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  • CarolJeffers


Spring was beckoning, and we were excited to venture into its gentle air, to welcome It, usher in the pastel season with a trip. We sketched out the plan. Gene and I, his older sister and her husband, and his middle sister were ready to go. The five of us ranging in age from seventeen to twenty-two would leave Hyattsville, Maryland at 6:30 p.m. on Friday night headed for Canton, Ohio where we would spend the weekend with Grandma and celebrate her seventy-sixth birthday on Sunday, the first day of Spring. We would be five people leaving, returning with four, having left Gene’s middle sister in Ohio to start the spring quarter at Kent State University. I 70 to the Pennsylvania Turnpike to the Ohio Turnpike. Three drivers. Six hours. One stop. Trees leafing out along the way. Piece of cake.

“Which car should we take?” that was the question at the center of a last-minute discussion, the one had at 6 p.m. on the appointed evening. As if there really was a question, Gene and I thought, rolling our eyes.

His older sister and her husband had offered their VW bug, thought it would be just fine for the six-hour trip. Those of us doomed to the jam-up in the back seat thought otherwise. Not to mention the luggage accompanying us, how could we possibly fit all of it in that tiny trunk, we argued. “No,” we insisted, “we’ll take Gene’s car.” A 1963 Valiant sedan with a bench seat in front, a decent-sized back seat and a large trunk.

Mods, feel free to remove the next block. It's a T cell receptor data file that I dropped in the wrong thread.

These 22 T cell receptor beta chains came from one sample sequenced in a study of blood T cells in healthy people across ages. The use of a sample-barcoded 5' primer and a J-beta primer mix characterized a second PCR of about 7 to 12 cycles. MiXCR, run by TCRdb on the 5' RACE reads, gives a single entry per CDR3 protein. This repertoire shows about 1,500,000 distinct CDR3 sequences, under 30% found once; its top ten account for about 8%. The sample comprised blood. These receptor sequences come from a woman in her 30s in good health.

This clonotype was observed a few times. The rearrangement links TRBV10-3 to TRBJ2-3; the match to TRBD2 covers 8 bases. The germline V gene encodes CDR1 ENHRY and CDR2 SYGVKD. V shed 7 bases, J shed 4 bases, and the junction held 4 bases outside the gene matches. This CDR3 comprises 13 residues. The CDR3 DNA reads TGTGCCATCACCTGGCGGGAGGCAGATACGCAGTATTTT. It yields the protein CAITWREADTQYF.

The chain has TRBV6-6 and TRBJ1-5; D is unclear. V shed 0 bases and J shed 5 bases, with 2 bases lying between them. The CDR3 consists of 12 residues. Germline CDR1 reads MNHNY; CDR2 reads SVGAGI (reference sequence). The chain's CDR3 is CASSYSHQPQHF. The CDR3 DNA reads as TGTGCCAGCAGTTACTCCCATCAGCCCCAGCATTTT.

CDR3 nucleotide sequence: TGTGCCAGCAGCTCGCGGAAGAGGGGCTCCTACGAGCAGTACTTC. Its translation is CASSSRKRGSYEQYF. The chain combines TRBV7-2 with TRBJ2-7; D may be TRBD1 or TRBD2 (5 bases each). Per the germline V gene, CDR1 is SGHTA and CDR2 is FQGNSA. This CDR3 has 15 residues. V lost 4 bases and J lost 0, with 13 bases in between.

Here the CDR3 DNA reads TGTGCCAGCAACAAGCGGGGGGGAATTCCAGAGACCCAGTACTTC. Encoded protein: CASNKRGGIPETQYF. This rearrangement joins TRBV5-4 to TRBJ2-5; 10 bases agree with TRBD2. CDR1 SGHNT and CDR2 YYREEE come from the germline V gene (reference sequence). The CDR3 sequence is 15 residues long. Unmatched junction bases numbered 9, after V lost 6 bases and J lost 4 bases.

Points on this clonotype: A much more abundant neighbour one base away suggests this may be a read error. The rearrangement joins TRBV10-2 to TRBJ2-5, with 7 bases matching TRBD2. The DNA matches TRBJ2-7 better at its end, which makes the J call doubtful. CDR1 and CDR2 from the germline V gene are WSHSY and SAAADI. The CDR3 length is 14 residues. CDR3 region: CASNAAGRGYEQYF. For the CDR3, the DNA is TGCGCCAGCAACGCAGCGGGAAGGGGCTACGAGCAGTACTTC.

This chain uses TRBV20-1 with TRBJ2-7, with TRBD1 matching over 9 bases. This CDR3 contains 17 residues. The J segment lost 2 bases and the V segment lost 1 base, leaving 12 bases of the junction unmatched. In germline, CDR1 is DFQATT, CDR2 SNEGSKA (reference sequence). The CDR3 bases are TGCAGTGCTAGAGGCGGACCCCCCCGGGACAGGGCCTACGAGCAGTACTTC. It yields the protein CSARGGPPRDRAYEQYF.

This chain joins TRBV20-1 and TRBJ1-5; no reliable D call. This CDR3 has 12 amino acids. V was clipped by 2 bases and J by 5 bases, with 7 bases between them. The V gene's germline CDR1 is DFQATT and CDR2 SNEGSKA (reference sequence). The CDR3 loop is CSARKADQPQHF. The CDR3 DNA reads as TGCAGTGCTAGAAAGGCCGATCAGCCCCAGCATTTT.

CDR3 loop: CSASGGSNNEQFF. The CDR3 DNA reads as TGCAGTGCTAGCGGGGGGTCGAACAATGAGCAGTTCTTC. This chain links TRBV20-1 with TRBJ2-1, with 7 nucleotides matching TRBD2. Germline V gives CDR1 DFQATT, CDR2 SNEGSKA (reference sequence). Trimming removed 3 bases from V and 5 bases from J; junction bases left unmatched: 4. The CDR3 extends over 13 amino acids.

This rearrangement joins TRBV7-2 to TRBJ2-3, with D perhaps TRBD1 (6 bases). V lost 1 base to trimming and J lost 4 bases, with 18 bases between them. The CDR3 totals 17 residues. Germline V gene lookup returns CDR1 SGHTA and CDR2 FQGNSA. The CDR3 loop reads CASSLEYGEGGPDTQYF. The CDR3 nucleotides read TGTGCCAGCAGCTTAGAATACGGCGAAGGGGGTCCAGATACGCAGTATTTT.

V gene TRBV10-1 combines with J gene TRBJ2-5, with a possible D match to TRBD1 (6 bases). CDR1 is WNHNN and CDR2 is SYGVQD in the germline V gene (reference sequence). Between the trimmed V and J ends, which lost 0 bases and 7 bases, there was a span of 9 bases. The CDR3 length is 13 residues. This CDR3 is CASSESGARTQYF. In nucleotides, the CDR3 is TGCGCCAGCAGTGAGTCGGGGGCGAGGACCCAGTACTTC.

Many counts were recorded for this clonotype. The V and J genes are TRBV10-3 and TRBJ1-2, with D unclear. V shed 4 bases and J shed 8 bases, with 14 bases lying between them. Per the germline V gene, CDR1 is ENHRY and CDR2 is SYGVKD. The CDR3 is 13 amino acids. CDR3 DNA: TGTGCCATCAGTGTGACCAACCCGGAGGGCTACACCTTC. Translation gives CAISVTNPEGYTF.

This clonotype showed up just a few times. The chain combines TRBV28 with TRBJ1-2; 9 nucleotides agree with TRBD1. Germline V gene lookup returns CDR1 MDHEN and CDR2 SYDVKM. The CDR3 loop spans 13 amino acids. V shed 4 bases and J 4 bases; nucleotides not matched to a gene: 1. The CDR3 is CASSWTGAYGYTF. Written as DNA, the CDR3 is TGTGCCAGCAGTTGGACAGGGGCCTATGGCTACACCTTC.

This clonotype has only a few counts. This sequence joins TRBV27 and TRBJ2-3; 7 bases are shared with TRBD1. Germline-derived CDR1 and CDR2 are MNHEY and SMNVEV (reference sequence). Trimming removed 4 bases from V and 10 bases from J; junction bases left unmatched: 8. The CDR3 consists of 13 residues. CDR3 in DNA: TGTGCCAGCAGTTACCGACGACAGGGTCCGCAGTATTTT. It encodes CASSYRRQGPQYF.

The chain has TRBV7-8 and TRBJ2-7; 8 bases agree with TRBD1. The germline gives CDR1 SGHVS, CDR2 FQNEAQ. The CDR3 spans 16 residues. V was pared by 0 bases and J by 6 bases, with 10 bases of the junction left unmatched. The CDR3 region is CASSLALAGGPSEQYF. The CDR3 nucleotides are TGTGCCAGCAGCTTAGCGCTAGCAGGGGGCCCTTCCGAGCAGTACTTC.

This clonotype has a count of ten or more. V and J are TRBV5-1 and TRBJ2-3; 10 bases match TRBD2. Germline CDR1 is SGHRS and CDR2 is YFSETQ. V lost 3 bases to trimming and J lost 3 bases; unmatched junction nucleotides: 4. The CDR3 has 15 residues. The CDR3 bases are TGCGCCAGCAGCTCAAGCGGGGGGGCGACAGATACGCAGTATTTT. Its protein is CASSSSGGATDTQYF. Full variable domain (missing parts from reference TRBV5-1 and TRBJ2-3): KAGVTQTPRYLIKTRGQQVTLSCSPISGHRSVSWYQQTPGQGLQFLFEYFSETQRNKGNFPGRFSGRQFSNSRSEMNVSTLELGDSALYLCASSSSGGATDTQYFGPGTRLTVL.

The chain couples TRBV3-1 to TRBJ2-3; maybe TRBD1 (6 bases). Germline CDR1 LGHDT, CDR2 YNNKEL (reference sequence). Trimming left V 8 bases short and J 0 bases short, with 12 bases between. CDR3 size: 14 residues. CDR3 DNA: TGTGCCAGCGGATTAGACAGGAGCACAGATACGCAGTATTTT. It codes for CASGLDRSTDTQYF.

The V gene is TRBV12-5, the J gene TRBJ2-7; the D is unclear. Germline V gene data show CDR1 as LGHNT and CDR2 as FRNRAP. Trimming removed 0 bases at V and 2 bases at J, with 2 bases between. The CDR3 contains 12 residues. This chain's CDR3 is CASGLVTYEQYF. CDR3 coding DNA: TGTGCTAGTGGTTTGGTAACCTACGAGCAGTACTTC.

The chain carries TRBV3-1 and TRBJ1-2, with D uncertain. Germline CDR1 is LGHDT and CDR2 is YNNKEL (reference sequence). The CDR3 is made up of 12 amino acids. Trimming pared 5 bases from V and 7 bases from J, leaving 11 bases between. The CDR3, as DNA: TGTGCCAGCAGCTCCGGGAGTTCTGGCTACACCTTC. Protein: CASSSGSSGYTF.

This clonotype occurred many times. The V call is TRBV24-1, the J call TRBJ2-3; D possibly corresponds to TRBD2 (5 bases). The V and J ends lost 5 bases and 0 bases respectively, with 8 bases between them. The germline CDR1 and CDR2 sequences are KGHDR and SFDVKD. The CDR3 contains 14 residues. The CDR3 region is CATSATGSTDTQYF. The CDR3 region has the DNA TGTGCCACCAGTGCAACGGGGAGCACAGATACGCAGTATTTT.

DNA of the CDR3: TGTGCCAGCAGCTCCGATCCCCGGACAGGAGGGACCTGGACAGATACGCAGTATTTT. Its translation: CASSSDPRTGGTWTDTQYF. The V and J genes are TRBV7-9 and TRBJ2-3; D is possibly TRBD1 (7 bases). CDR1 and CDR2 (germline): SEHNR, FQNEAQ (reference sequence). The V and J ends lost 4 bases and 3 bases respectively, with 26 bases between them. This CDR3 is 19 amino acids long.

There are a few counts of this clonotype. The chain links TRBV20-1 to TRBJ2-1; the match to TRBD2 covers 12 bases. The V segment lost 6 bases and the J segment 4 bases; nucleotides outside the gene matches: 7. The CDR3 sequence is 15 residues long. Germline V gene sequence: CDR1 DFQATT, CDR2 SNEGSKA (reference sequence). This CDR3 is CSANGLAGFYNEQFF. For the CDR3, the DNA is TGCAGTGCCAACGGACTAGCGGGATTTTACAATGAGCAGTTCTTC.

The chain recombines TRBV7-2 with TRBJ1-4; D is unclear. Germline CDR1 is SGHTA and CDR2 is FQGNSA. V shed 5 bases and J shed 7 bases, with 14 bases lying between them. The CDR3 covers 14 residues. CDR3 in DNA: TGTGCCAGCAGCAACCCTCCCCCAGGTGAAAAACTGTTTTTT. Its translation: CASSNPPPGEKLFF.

We packed up the car, the trunk filled to overflowing with four weekend bags and all of Mary’s worldly possessions, or at least, what she needed to set up her dorm room and live independently for the next several years.

Darkness fell and we were off, clad in our spring-time attire. Bright colors to match our mood, our youth, and the daffodils, crocuses, and cherry blossoms lighting up all around us. Mary even had on a pair of sandals. Gene pointed the car north and west, aiming for the Pennsylvania Turnpike.

At nineteen, this was my first run to Ohio. I was still fresh, though I had heard plenty about past trips made legendary by Gene and his family in countless tales of their (mis)adventures over the years. None had prepared me for the spectacularly surreal, utterly seasonless, yet wholly American interchange at Breezewood. The maze. The kaleidoscope. The cacophony. Growling downshifting eighteen-wheelers. Blinking, blaring neon signs piled on top of each other, climbing into the night sky. A spaghetti of ramps and gas stations and fast food joints. Not a tulip to be found. This was the entrance to the turnpike.

Then it was westward ho, a plunge back into the darkness, the boredom of the stretch taking us into the mountains. We had run out of stories to tell, sung all the songs we knew, played all the dumb car games, told dumber jokes, and were trying to find a comfortable position to drift into dreamland. Squirming. Stretching. Shoes off. One foot, then another up on the dashboard.